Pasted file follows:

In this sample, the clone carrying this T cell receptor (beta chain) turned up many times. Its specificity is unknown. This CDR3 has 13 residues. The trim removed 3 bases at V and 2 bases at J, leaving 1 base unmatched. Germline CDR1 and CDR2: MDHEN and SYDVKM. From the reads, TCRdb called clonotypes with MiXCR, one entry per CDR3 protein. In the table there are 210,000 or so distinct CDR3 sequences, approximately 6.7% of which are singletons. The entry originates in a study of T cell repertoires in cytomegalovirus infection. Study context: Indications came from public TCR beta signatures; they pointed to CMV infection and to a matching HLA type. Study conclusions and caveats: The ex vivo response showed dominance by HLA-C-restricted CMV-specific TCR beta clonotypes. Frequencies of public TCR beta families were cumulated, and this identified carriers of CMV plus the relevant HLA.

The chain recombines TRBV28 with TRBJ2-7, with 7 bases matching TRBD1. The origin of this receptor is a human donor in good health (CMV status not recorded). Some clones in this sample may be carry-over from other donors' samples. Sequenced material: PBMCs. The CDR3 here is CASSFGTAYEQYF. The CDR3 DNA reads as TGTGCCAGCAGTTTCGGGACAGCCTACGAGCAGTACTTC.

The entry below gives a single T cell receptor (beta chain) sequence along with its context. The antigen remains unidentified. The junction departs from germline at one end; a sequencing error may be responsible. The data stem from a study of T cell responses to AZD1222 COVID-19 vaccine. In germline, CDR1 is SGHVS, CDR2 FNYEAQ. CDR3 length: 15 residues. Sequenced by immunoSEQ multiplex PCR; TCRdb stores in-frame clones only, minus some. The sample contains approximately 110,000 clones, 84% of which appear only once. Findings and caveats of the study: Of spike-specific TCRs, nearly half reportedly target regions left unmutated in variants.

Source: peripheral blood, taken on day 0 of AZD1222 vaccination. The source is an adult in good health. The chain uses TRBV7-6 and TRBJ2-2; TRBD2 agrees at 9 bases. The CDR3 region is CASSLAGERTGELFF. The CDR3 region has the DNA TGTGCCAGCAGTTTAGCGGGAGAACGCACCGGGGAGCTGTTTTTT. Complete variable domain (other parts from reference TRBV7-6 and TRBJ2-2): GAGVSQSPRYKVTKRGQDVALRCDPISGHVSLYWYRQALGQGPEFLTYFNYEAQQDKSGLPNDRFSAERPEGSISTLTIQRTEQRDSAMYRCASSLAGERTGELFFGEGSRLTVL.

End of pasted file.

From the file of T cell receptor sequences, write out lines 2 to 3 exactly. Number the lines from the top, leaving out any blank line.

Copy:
The chain recombines TRBV28 with TRBJ2-7, with 7 bases matching TRBD1. The origin of this receptor is a human donor in good health (CMV status not recorded). Some clones in this sample may be carry-over from other donors' samples. Sequenced material: PBMCs. The CDR3 here is CASSFGTAYEQYF. The CDR3 DNA reads as TGTGCCAGCAGTTTCGGGACAGCCTACGAGCAGTACTTC.

The entry below gives a single T cell receptor (beta chain) sequence along with its context. The antigen remains unidentified. The junction departs from germline at one end; a sequencing error may be responsible. The data stem from a study of T cell responses to AZD1222 COVID-19 vaccine. In germline, CDR1 is SGHVS, CDR2 FNYEAQ. CDR3 length: 15 residues. Sequenced by immunoSEQ multiplex PCR; TCRdb stores in-frame clones only, minus some. The sample contains approximately 110,000 clones, 84% of which appear only once. Findings and caveats of the study: Of spike-specific TCRs, nearly half reportedly target regions left unmutated in variants.